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1.03 Injury and poisoning

Why is it important?

Injury and poisoning is responsible for 15% of the health gap between Indigenous and non-Indigenous Australians (Vos et al. 2007). Injuries can cause long-term disability and disadvantage including reduced opportunities in education and employment, communication impairment and burden on caregivers (Stephens et al. 2014). Evidence shows that acquired brain injury (from substance misuse or external trauma) leading to cognitive impairment is associated with contact with the criminal justice system (Haysom et al. 2014).

Findings

Over the period 2008–12, in the five jurisdictions with adequate data for reporting (NSW, Qld, WA, SA and the NT combined), the third most common cause of death among Indigenous Australians was external causes (injury and poisoning). Rates for Indigenous males were twice the rate for females. There has been no significant change since 1998. Indigenous Australians died from external causes at twice the non-Indigenous rate. The most common external causes of Indigenous mortality were intentional self-harm (561 deaths), followed by transport accidents (452 deaths), accidental poisoning (196 deaths) and assault (189 deaths). Indigenous Australians died from intentional self-harm (suicide) and transport accidents at 1.9 and 2.5 times the rate of non-Indigenous Australians respectively. Indigenous Australians died from assault at 7 times the non-Indigenous rate.

Based on the 2012–13 Health Survey, 19% of Indigenous Australians had experienced injuries in the 4 weeks prior to the survey. Among Indigenous Australians who were injured, the most common events causing injury were falls (45%) and hitting or being hit by something (19%). The main types of injuries were open wounds (35%) and bruising (28%). Action was taken by 46% of those injured with 18% attending a community clinic or hospital. Of those who had their injuries treated, 11% were injured while under the influence of alcohol/drugs (for those aged 15 years and over). Of those with a long-term health condition, 27% reported that it was as a result of injury or an accident. In 2012–13, 7% of Indigenous Australians aged 15 years and over experienced stress due to a serious accident, 1.8 times the non-Indigenous rate.

Hospitalisations for injury reflect hospital attendances for the condition rather than the extent of the problem in the community. Injury was the second most common reason for hospitalization for Indigenous Australians (54,079 separations) in the two years to June 2013 (after hospitalisations for dialysis). The hospitalisation rate for injury among Indigenous Australians was 1.8 times the non-Indigenous rate. For non-Indigenous Australians, hospitalisation rates for injury were much higher for those aged 65 years and over than in younger age groups. This reflects higher rates of falls for elderly people. There was a different pattern for Indigenous Australians: injury had a greater impact on the young and middle-aged; and rates peaked in early adult age groups. Rates varied across jurisdictions, with the highest rates in WA and the NT.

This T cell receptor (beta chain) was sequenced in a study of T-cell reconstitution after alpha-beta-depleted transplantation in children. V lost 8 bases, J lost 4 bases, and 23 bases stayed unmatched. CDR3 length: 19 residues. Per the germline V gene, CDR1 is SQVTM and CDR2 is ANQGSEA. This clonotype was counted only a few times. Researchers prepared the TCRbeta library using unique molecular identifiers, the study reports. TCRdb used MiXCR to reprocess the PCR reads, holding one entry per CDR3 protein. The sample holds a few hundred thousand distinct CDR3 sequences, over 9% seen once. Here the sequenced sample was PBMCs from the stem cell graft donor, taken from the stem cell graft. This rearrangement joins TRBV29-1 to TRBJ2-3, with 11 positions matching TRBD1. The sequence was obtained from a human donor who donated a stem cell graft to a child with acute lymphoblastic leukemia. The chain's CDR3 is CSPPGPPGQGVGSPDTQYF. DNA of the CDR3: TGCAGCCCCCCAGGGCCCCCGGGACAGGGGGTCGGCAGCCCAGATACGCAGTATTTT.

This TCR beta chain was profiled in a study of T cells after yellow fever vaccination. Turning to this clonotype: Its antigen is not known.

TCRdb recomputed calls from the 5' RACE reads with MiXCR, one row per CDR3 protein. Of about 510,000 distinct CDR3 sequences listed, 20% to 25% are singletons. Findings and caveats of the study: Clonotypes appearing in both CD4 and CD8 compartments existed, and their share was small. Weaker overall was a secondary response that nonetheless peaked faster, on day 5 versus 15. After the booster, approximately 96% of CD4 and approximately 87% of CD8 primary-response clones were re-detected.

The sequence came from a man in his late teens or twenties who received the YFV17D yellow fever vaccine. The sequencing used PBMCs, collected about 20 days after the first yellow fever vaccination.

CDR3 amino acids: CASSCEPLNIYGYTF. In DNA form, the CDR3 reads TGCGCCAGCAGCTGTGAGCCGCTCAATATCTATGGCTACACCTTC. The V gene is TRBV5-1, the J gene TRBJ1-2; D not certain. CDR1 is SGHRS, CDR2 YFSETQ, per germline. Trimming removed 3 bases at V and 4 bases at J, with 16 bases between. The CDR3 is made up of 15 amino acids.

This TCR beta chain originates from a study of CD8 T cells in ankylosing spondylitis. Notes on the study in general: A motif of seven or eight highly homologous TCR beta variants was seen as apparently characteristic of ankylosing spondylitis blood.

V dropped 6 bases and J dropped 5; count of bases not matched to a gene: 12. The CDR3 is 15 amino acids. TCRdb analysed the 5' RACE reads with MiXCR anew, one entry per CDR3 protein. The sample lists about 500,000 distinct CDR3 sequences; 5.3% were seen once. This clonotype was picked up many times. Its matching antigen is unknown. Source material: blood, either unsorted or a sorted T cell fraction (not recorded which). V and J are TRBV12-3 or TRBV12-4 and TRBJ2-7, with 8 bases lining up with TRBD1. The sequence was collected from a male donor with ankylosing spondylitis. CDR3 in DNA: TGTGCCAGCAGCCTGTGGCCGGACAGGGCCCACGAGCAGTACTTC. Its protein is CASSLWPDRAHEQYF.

Hospitalisation rates for injury among Indigenous Australians have increased by 32% since 2004–05 in the six jurisdictions with adequate data for trend reporting (NSW, Vic, Qld, WA, SA and the NT combined). Rates increased faster for Indigenous Australians compared with non-Indigenous Australians, resulting in an increase in the difference between Indigenous and non-Indigenous rates. Assault was the leading cause of injury requiring hospitalisation for Indigenous Australians and was responsible for 20% and 27% of injury hospitalisations for males and females respectively in the two years to June 2013. After adjusting for age differences between the two populations, hospitalisation rates for injuries caused by assault were much higher for Indigenous men (8 times as high) and women (32 times) than for non-Indigenous men and women. Rates of hospitalisation for assault for Indigenous Australians were highest in remote (28 per 1,000) and very remote areas (23 per 1,000) and lowest in major cities and inner regional areas (both 4 per 1,000). Indigenous Australians are also more likely to be re-admitted to hospital as a result of interpersonal violence than other Australians (Berry et al. 2009; Meuleners et al. 2008). Hospitalisation rates for Indigenous Australians for other causes of injury are between 1 and 2.6 times as high as those for non-Indigenous Australians. Other leading causes of injury include accidental falls (19%), exposure to inanimate mechanical forces (12%), complications of medical care (12%) and transport accidents (9%).

Henley & Harrison (2013), found that between 2005–06 to 2009–10, 60% of transport-related fatal injuries among Indigenous Australians involved car occupants and 26% involved pedestrians. Indigenous Australians were 3.3 times as likely as non-Indigenous Australians to die of a transport-related injury as a car occupant.

Based on a survey of GPs collected from April 2008 to March 2013, injuries accounted for 5% of all problems managed by GPs among Indigenous patients. The rate of injuries managed per 1,000 GP encounters was similar between Indigenous Australians (66 per 1,000 encounters) and other Australians (65 per 1,000 encounters). The most common injuries managed for both populations were musculoskeletal and skin injuries.

Implications